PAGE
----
Soames, anyone?

Does anyone read John Galsworthy anymore – other than me?

Here is the man who created Soames Forsyte, one of the most memorable characters in all of English literature, and who was one of the most popular writers in the world when his trilogy, The Forsyte Saga, was awarded the Nobel Prize in 1932.

Galsworthy describes Soames as “flat-shouldered, clean-shaven, flat-cheeked, flat-waisted, yet with something round and secret about his whole appearance….” He is, indeed, ‘rounded’ in the best literary sense; i.e., we, the readers, come to know him much better than he knows himself.

Soames has a fatal flaw: he cannot show or express his feelings. He is a product of his Victorian environment and its culminating achievement: the staid, solid – and repressed – British upper middle class.

A lawyer and art collector, Soames is wealthy, successful, moderately attractive, with a solid working-class lineage and a first-rate education – and yet he is forever the dupe of his emotions, which must forever be suppressed.

His feverish love for his first wife, the beautiful and elusive Irene (which I always pronounce with three syllables) is the subject of The Forsyte Saga (The Man of Property, In Chancery, and To Let). Although she is, for him, “unfathomable,” Soames has convinced himself that he owns her, as he owns all of his property. And for this Irene, a free spirit, abhors him.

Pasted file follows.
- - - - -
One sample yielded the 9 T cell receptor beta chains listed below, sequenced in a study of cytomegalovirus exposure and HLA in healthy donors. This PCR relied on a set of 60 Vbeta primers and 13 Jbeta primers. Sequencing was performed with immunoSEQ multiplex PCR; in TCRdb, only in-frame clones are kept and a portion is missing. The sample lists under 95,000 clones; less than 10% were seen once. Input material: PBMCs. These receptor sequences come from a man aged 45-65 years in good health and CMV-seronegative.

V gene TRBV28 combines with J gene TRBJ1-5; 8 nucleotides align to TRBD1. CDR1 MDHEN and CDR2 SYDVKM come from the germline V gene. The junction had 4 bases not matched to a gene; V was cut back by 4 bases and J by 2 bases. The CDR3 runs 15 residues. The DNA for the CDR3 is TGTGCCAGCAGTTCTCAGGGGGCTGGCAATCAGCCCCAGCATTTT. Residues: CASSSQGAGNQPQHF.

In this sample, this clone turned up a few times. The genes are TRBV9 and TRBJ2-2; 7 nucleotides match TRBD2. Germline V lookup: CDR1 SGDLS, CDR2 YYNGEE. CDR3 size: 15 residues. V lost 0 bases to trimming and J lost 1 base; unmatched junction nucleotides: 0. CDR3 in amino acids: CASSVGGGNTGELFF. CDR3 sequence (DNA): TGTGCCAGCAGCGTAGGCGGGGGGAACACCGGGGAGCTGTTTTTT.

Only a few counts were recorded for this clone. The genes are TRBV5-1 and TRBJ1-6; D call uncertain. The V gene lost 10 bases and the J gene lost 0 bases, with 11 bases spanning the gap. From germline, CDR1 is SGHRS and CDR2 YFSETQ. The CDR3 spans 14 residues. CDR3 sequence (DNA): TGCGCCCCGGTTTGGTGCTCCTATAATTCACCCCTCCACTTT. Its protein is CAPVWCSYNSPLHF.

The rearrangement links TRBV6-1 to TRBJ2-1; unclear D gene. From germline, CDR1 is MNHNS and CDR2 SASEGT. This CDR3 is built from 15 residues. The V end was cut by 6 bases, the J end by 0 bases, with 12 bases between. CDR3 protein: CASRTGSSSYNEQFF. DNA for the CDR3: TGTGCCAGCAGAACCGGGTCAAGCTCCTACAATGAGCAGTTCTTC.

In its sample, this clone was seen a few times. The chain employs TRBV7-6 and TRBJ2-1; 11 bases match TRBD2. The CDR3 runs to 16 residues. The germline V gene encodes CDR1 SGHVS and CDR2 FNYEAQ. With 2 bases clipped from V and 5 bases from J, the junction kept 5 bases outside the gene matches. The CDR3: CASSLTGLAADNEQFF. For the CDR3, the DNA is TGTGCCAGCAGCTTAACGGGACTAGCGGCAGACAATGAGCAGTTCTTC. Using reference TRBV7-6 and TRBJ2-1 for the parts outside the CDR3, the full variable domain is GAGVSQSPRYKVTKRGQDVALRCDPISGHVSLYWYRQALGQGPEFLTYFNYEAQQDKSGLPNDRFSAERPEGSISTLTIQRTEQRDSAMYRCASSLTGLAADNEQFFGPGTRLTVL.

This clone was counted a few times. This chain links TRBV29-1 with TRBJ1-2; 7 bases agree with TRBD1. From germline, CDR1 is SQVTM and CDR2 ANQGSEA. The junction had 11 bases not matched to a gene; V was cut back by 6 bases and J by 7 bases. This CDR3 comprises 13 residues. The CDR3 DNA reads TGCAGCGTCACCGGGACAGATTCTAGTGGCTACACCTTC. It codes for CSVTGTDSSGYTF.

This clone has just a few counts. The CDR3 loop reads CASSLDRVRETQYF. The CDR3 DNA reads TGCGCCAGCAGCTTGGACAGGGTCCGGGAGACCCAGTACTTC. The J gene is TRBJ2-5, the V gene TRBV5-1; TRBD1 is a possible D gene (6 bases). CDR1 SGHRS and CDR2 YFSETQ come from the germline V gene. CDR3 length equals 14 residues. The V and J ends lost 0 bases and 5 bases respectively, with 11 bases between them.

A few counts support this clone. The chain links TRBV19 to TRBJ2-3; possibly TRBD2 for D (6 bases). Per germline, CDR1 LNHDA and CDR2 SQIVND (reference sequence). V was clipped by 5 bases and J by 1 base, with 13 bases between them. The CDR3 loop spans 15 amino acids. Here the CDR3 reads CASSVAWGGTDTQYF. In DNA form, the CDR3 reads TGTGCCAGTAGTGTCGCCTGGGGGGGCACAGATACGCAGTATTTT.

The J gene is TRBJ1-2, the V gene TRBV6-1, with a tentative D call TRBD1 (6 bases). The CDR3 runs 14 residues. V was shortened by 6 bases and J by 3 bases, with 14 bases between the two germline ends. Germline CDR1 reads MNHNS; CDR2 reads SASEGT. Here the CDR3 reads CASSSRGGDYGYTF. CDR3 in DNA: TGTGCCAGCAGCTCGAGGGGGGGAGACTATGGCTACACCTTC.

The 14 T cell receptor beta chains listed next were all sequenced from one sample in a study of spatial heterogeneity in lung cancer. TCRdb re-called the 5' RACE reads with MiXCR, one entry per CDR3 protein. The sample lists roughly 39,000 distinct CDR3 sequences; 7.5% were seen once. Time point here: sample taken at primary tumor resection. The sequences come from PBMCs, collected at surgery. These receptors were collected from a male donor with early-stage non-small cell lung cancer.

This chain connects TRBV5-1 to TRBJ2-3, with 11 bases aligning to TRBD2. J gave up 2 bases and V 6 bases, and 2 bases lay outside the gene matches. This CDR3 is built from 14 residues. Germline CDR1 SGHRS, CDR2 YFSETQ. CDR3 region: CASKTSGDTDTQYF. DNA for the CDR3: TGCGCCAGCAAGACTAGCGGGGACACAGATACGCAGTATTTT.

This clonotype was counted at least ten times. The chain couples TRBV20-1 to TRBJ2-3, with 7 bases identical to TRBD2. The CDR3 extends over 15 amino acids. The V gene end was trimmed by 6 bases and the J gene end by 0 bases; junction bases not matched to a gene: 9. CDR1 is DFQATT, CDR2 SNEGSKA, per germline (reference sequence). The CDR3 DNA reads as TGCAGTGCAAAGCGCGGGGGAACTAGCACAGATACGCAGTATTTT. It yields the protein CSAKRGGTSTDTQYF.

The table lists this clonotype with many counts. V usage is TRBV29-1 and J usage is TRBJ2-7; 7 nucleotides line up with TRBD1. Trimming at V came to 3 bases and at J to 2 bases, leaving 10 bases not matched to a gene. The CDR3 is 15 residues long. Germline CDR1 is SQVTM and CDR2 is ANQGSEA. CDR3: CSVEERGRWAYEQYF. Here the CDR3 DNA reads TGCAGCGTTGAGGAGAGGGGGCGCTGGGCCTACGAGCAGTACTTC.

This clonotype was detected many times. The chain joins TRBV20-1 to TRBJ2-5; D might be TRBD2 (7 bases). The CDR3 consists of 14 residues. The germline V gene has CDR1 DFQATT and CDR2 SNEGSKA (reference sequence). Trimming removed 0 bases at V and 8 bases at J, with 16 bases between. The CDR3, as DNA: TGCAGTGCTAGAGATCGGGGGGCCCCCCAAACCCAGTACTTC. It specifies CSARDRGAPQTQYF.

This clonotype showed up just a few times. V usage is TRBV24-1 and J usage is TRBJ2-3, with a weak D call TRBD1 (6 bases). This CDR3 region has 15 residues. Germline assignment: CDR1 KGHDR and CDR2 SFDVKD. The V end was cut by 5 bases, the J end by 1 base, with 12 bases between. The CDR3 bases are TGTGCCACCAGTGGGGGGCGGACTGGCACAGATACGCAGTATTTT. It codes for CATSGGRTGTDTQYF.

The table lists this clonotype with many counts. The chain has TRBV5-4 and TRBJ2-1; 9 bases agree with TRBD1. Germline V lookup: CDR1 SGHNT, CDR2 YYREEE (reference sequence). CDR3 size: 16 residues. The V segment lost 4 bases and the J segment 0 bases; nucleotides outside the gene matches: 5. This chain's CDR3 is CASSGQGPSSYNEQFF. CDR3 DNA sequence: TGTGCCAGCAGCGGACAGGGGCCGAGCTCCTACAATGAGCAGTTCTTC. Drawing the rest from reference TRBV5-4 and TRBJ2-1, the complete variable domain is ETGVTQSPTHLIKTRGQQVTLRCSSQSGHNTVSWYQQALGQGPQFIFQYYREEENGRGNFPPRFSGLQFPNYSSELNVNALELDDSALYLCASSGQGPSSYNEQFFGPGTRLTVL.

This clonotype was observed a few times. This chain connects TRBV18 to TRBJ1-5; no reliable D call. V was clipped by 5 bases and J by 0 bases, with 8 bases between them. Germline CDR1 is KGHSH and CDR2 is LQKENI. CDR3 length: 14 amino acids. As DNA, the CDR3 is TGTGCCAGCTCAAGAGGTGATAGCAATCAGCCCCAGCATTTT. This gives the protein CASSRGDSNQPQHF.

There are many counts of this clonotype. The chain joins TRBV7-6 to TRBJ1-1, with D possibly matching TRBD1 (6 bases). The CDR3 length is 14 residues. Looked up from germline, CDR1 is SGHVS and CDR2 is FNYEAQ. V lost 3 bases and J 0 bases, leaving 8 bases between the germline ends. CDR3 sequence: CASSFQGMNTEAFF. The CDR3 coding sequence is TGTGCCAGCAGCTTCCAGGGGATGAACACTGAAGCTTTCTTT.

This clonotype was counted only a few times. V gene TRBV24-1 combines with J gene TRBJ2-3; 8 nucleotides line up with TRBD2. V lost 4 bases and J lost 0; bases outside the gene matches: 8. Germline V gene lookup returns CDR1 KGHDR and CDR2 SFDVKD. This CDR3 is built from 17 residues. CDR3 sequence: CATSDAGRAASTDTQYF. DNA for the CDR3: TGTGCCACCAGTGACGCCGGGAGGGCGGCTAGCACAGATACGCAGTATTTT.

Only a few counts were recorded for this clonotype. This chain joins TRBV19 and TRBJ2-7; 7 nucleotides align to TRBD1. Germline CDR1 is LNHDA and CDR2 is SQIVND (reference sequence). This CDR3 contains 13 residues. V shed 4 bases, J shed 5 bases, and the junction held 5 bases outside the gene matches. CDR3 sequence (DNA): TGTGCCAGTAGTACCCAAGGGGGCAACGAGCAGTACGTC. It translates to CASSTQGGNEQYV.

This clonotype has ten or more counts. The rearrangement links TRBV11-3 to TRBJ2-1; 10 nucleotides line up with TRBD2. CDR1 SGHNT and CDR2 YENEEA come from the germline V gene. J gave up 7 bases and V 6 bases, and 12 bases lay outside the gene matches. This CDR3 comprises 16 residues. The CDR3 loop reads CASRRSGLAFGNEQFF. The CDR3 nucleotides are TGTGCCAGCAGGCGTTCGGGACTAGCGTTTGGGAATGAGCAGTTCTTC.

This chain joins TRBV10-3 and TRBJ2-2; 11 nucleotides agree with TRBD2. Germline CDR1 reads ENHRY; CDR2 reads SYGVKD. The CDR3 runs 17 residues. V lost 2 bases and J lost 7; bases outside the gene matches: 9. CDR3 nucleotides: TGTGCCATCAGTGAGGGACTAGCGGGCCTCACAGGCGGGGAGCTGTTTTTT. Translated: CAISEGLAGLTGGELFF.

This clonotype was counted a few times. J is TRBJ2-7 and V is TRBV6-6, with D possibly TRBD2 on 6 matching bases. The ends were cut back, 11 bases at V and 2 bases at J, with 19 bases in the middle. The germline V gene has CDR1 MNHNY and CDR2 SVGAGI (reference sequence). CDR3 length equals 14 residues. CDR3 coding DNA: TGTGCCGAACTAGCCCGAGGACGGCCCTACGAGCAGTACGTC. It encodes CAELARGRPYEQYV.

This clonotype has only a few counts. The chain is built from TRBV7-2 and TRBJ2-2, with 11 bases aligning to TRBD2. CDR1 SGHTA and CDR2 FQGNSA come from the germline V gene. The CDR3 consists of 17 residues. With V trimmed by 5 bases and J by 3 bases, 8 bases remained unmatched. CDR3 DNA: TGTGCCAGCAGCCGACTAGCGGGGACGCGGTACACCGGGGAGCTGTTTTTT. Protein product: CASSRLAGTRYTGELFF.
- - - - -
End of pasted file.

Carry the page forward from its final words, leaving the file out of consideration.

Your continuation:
His overwhelming love for his only child, the lovely Fleur, born of his second marriage, is the subject of Galsworthy’s second trilogy, A Modern Comedy (The White Monkey, The Silver Spoon, and Swan Song), which follows Soames to the end of his life. Fleur loves him, carelessly, and comes closest to understanding him. But she is driven to destroy him by her own passion – for Jon – only child of Irene’s second marriage.

Woven into these six novels is a history of England, and particularly London, from 1886-1926 – forty years of prosperity, war, and social upheaval.

Like another writer I admire from that era – W. Somerset Maugham – I return to Galsworthy as to an old friend, because I love his wise and inimitable voice. And because Soames Forsyte – lover of beauty which always lies just beyond his grasp – continues to intrigue me.

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